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Wang Zhidong: Millionaire mirror of a hi-tech China

by Joelle Garrus*

Wang Zhidong, a Chinese millionaire and serial entrepreneur, embodies the hi-tech and innovative side of China — areas that he embarked on just as the nation launched its economic reforms.
In the middle of the 1980s, the 41-year-old's native Guangdong province in the south of China had been chosen as the launch-pad for the reforms ratified by the Communist Party in 1978.
It became China's centre of manufacturing and trade with the outside world, propelling the country into 30 years of spectacular growth.
But Wang, a teenager at the time, was looking even further into the future.
In 1984, when he was 17, he started studying the then brand-new subjects of electronics and computer science in Beijing — areas that fascinated him.
Twenty-four years later, the Hurun list of the 1,000 richest people in China has credited the man who helped create the country's popular infotainment web portal with a fortune of 190 million dollars.
Sitting in the cramped office of his latest venture — the software development company Dianji Technologies — Wang, dressed in jeans and a long-sleeved polo shirt, does not look like the archetypal golden boy.
Far from the extravagance displayed by some of his fellow millionaires in China, this father of eight-year-old twins professes a love for work and family life rather than luxury and sports cars.
However, he clearly takes pleasure in talking about a career path that has gone hand-in-hand with China's march towards modernity.
"I created my first businesses without (big) investments or guarantees," he said.
"At the time, one was not a shareholder, the law did not rule on who owned the business. If you left, you just didn't own it anymore."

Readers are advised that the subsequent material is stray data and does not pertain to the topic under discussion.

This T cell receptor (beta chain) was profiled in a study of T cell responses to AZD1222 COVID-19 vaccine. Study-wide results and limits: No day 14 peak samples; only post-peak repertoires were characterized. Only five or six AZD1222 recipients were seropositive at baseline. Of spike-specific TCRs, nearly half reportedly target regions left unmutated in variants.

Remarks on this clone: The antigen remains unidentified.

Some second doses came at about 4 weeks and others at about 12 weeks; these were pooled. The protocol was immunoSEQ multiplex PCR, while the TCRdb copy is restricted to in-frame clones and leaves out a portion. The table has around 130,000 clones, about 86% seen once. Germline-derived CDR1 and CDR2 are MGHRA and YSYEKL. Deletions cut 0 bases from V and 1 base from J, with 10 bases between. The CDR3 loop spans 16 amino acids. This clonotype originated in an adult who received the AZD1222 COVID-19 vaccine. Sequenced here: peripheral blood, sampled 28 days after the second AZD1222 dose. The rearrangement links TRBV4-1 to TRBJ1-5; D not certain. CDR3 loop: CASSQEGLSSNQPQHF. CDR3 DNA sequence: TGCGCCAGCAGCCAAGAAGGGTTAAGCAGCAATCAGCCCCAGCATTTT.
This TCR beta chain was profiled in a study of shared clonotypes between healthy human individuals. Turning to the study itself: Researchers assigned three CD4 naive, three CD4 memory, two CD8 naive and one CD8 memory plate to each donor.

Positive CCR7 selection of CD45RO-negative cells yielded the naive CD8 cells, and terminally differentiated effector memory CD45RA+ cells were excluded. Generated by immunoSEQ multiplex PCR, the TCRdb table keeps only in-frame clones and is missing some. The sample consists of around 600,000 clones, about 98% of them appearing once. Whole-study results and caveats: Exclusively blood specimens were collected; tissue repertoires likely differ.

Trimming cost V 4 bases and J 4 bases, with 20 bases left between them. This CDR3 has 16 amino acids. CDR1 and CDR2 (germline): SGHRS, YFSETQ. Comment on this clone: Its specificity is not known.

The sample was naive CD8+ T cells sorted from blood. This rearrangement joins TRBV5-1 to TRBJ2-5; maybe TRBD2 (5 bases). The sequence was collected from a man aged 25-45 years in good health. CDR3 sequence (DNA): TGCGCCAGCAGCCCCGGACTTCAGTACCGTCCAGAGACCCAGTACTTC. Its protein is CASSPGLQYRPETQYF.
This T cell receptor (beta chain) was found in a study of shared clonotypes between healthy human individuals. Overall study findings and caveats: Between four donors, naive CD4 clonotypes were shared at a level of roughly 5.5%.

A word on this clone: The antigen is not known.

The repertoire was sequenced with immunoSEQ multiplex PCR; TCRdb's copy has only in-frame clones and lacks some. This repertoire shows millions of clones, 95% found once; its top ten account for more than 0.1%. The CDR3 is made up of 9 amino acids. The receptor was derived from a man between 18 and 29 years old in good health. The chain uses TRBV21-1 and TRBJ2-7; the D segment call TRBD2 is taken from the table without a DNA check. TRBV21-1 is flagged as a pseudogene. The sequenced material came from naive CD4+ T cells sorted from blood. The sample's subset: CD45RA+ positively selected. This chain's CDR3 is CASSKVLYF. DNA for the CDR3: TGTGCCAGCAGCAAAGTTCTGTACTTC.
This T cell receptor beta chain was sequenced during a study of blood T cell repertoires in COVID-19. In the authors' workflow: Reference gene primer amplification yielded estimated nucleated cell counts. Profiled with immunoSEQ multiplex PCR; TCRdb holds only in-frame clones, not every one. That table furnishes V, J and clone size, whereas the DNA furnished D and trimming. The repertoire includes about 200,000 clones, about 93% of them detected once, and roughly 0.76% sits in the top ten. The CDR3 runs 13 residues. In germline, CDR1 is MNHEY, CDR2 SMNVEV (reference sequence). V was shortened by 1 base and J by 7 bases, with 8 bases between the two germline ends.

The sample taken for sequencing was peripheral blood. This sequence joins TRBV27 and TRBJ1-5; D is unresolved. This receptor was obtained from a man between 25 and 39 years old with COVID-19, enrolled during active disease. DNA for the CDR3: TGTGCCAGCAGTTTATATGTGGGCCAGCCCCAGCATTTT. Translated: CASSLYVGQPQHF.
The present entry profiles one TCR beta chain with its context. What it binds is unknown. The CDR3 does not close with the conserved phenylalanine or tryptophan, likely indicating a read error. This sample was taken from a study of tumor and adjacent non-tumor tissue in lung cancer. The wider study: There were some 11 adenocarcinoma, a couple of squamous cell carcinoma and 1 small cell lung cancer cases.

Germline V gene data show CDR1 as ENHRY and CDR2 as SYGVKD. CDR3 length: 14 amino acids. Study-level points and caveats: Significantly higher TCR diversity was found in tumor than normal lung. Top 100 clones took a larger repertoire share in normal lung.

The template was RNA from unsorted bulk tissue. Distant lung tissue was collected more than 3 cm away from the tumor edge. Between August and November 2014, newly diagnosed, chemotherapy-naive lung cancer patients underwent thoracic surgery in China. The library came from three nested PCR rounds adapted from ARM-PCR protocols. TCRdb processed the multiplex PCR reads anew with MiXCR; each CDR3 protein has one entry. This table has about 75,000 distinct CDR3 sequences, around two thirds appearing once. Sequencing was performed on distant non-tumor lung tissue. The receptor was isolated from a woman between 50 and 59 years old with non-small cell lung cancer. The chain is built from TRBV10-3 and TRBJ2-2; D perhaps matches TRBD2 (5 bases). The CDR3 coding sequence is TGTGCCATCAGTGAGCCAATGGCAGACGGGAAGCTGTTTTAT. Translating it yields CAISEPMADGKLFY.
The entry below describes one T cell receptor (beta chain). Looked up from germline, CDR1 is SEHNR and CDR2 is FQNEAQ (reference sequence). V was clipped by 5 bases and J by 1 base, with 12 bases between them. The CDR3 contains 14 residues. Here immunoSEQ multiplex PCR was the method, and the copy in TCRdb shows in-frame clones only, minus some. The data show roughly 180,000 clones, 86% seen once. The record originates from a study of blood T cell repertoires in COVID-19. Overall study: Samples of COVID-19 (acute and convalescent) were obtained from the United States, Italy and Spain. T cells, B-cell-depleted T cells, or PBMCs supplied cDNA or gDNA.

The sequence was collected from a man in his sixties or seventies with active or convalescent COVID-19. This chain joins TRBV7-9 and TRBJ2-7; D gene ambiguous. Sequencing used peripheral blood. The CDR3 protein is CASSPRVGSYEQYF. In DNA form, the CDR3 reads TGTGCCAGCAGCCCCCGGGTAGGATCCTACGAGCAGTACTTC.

After graduating from Peking University, he started as a salesman in an electronics company.
A customer told him about a problem he had — adapting two different, apparently incompatible, IT systems on the same computer, including one developed by Peking University's Founder firm.
In his spare time, Wang studied the problem and resolved it. His customer subsequently rushed to tell Founder, which had earlier deemed the task to be impossible.
A few months later, when Founder was asked a similar question, it turned to Wang to resolve the problem.
Shortly after, Wang, then 22, launched into a new challenge of his own volition — to translate Windows, Microsoft's flagship computer operating system, into Chinese.
At the time, China was not a market for the US multinational, and computer users only had access to Windows in English.
So "a kind of game" began, he said.
"If I succeeded, good. If I failed, nobody would think I was stupid as no one had succeeded before me," he said.
After two months, Wang completed a first Chinese version of Windows, then translated the next version of the operating system. "I was working at home, quickly — I'm a bit of a workaholic," he said.
In 1990, he published a third Chinese version of Windows that was technologically more advanced than the others, with "very new methods."
Founder was initially uninterested, but later backed him to present his work at the first Microsoft congress in China in 1991. "I had the feeling I had crossed a threshold," he said.
By the age of 23, Wang had gained industry-wide recognition and was receiving job offers from abroad.
"I admired Silicon Valley, stories of business start-ups, like (the story of Apple co-founder) Steve Jobs," he said.
So he co-founded a software company, then a second, and finally discovered the Internet on a trip to the United States in 1995.
"It was the first time that I'd ever used the Internet, and I became hooked."
This new-found passion first inspired Wang to generate a simple web forum for the tens of thousands of Chinese people using the Internet at the time.
Then he created the famous web portal in 1999 with Taiwanese partners who lived in the United States, and who had already launched a small website called
The deal was sealed in less than a month, and hailed as a success for Sino-Taiwanese ties. immediately gained the lion's share of Chinese Internet space, and shortly afterwards, it was floated on the New York-based Nasdaq stock market.
Wang remained head of for two years, but stepped down following disagreements with the board on development strategies.
He said he was optimistic about his latest venture Dianji Technologies, which has been around for seven years and employs more than 100 people.
"There will be more and more need for services for the Internet, which will become indispensable, like electricity," he said.